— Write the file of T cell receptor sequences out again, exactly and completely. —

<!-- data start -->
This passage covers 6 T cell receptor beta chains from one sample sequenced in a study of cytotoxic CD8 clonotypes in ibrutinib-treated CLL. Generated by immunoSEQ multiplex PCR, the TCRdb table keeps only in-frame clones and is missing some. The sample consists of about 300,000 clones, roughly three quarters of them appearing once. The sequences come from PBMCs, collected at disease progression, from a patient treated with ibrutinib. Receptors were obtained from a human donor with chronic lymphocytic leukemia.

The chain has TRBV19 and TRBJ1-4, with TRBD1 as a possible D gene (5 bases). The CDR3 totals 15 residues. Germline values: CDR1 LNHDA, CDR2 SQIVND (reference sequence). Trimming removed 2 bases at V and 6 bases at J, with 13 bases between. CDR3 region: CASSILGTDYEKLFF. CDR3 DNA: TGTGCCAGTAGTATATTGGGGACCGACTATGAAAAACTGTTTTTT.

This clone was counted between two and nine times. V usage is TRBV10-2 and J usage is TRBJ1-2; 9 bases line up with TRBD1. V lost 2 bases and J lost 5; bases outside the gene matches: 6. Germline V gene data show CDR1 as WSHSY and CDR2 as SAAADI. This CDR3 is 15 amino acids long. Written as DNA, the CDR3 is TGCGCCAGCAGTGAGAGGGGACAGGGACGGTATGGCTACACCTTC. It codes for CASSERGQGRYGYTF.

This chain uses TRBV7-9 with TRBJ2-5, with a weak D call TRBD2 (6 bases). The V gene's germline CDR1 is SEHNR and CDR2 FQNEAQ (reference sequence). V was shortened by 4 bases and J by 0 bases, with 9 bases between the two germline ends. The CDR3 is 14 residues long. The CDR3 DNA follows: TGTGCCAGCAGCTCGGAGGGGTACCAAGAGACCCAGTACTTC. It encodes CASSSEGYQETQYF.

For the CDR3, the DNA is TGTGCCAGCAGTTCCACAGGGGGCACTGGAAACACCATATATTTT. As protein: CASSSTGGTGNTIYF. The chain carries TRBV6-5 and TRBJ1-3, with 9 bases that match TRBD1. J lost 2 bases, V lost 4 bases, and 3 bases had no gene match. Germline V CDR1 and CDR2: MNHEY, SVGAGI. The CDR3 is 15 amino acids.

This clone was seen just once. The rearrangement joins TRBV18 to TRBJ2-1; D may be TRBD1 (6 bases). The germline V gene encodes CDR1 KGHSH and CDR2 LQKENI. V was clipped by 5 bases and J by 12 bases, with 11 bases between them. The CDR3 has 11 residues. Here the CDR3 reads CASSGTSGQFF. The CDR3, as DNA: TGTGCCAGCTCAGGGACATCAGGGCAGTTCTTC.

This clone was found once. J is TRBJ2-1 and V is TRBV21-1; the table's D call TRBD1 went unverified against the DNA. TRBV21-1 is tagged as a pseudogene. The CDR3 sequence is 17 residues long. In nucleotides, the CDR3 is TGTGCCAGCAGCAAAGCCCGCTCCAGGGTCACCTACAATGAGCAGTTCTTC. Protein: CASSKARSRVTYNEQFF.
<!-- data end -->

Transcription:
This passage covers 6 T cell receptor beta chains from one sample sequenced in a study of cytotoxic CD8 clonotypes in ibrutinib-treated CLL. Generated by immunoSEQ multiplex PCR, the TCRdb table keeps only in-frame clones and is missing some. The sample consists of about 300,000 clones, roughly three quarters of them appearing once. The sequences come from PBMCs, collected at disease progression, from a patient treated with ibrutinib. Receptors were obtained from a human donor with chronic lymphocytic leukemia.

The chain has TRBV19 and TRBJ1-4, with TRBD1 as a possible D gene (5 bases). The CDR3 totals 15 residues. Germline values: CDR1 LNHDA, CDR2 SQIVND (reference sequence). Trimming removed 2 bases at V and 6 bases at J, with 13 bases between. CDR3 region: CASSILGTDYEKLFF. CDR3 DNA: TGTGCCAGTAGTATATTGGGGACCGACTATGAAAAACTGTTTTTT.

This clone was counted between two and nine times. V usage is TRBV10-2 and J usage is TRBJ1-2; 9 bases line up with TRBD1. V lost 2 bases and J lost 5; bases outside the gene matches: 6. Germline V gene data show CDR1 as WSHSY and CDR2 as SAAADI. This CDR3 is 15 amino acids long. Written as DNA, the CDR3 is TGCGCCAGCAGTGAGAGGGGACAGGGACGGTATGGCTACACCTTC. It codes for CASSERGQGRYGYTF.

This chain uses TRBV7-9 with TRBJ2-5, with a weak D call TRBD2 (6 bases). The V gene's germline CDR1 is SEHNR and CDR2 FQNEAQ (reference sequence). V was shortened by 4 bases and J by 0 bases, with 9 bases between the two germline ends. The CDR3 is 14 residues long. The CDR3 DNA follows: TGTGCCAGCAGCTCGGAGGGGTACCAAGAGACCCAGTACTTC. It encodes CASSSEGYQETQYF.

For the CDR3, the DNA is TGTGCCAGCAGTTCCACAGGGGGCACTGGAAACACCATATATTTT. As protein: CASSSTGGTGNTIYF. The chain carries TRBV6-5 and TRBJ1-3, with 9 bases that match TRBD1. J lost 2 bases, V lost 4 bases, and 3 bases had no gene match. Germline V CDR1 and CDR2: MNHEY, SVGAGI. The CDR3 is 15 amino acids.

This clone was seen just once. The rearrangement joins TRBV18 to TRBJ2-1; D may be TRBD1 (6 bases). The germline V gene encodes CDR1 KGHSH and CDR2 LQKENI. V was clipped by 5 bases and J by 12 bases, with 11 bases between them. The CDR3 has 11 residues. Here the CDR3 reads CASSGTSGQFF. The CDR3, as DNA: TGTGCCAGCTCAGGGACATCAGGGCAGTTCTTC.

This clone was found once. J is TRBJ2-1 and V is TRBV21-1; the table's D call TRBD1 went unverified against the DNA. TRBV21-1 is tagged as a pseudogene. The CDR3 sequence is 17 residues long. In nucleotides, the CDR3 is TGTGCCAGCAGCAAAGCCCGCTCCAGGGTCACCTACAATGAGCAGTTCTTC. Protein: CASSKARSRVTYNEQFF.